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Hello. I've heard that it's not correct to use "to be going to go", but I met in some books this combination. So, is it wrong to say "Where are you going to go on your next vacation?", and I need to say "Where are you going on your next vacation?", or both are possible? Could you help me with this please. Thank you.

Hello Ellenna,

Grammatically speaking there is nothing wrong with 'going to go'. Because it repeats 'go' some people consider it to be a stylistically inelegant or clumsy and prefer to use 'going to'. However, there is nothing linguistically wrong with 'going to go'. It is purely a question of style and personal preference.

 

Peter

The LearnEnglish Team

Submitted by SonuKumar on Thu, 22/03/2018 - 10:11

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Sir, Could you please suggest me something that teaches how to pronounce the second N third form of verb because there are some verbs which are a little hard to pronounce ? We, in India, make a vegetable with potatoes, peas and carrots. I want to know if you also make it in your contruy if yes, then in which sequence do you call this vegetable's name, I mean what is the collocation for it ?

Hello SonuKumar,

You can find pronunication examples in most online dictionaries, such as this one.

I'm not sure what you mean by your second question. Do you mean a meal made with potatoes, peas and carrots? If so, that is how we would say it. Each of those is an example of a vegetable.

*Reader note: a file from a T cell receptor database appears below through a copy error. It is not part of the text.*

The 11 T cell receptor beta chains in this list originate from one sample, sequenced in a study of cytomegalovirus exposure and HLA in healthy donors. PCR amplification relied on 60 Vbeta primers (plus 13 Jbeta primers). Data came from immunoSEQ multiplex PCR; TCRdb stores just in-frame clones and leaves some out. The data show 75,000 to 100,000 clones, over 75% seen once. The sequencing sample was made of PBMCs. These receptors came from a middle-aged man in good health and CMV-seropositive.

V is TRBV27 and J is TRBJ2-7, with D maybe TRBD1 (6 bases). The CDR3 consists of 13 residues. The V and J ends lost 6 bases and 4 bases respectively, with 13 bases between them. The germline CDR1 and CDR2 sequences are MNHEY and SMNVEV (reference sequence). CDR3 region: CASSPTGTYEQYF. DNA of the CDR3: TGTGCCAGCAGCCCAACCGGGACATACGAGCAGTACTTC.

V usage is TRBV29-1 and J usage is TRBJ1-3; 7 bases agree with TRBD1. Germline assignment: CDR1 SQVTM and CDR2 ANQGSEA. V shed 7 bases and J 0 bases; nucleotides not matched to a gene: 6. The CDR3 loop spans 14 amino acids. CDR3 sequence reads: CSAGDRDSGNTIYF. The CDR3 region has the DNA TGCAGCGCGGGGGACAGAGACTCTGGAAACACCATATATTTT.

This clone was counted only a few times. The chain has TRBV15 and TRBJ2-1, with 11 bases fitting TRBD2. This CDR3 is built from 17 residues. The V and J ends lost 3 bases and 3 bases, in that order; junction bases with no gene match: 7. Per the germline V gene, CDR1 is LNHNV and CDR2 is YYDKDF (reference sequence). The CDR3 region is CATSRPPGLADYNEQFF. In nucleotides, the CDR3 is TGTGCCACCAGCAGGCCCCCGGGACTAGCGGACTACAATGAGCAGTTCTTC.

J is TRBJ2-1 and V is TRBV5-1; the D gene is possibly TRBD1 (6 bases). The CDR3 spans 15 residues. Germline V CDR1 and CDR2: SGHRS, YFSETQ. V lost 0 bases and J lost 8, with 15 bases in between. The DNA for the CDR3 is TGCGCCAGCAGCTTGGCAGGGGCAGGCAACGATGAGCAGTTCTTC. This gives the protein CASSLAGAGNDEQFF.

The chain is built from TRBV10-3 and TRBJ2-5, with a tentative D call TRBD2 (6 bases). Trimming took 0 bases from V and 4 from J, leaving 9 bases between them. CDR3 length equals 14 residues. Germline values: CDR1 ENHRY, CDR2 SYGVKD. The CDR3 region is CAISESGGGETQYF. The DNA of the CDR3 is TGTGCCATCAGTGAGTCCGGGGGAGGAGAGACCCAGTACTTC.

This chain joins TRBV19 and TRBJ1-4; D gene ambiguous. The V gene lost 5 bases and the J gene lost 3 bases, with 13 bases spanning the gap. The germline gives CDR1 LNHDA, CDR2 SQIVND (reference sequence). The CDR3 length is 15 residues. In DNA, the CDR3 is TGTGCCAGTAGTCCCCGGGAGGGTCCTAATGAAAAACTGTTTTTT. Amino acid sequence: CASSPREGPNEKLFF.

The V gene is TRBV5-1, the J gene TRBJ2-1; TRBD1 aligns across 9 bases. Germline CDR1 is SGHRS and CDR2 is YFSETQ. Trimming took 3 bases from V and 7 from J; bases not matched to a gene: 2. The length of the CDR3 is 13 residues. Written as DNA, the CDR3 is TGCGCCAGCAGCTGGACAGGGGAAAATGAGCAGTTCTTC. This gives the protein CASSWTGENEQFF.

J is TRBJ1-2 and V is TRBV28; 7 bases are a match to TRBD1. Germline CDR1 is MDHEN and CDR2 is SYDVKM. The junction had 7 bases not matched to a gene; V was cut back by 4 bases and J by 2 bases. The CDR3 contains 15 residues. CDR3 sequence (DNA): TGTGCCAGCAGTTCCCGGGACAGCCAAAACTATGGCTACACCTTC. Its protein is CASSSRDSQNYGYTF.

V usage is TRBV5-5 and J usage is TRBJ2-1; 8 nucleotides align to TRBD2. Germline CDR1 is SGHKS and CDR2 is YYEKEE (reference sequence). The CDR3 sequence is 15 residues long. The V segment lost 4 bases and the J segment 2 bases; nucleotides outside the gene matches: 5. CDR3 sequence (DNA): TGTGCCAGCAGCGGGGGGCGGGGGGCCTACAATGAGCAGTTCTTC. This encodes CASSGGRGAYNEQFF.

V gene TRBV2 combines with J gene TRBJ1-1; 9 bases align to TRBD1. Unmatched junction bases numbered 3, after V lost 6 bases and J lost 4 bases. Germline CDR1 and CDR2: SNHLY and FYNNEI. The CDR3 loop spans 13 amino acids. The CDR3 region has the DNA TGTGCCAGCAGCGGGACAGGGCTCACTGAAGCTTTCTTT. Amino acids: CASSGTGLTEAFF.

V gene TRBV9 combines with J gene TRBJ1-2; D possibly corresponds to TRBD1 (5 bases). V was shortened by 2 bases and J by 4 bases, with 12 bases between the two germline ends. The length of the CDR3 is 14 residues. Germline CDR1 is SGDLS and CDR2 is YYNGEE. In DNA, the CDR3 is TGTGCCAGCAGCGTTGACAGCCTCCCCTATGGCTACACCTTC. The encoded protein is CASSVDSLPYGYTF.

Peter

The LearnEnglish Team

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Submitted by Imran 26 on Sat, 17/03/2018 - 08:31

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Sir, I want to learn English Tenses with British Council, unfortunately I couldn't find any section in the page of this site. Please let me know if there any page or section available for the Tenses of English Grammar.
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Submitted by Kirk Moore on Sat, 17/03/2018 - 16:08

In reply to by Imran 26

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Hi Imran,

Tenses are a property of verbs, so you can find out more about them in the Verbs section. Although there is no section for the future, you can find out about the different forms we use to talk about the future on the talking about the future page.

All the best,
Kirk
The LearnEnglish Team

Submitted by JenA on Thu, 15/03/2018 - 12:51

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"Budapest, ... is located near the Danube, is a very beautiful city." Is it which or where? Please also give an explanation to why.

Hello JenA,

'which' is the correct answer here. 'where' can be used in situations where you could say 'at which', but that doesn't work here because the relative pronoun is acting as the subject of the clause.

You can learn more about relative clauses on this and this page.

All the best,
Kirk
The LearnEnglish Team

Submitted by uchiha itache on Thu, 15/03/2018 - 12:43

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Do we call it a lost treasure or a missing treasure? What I understand is, lost treasure is a treasure in a lost ship ( it's called lost cause no one knows its place ) but a missing one means that someone found a lost ship and didn't find the treasure in it so it's missing ( cause it's not in the place where it's expected to be ) Am I right or not? I'm not really sure

Hello uchiha itache,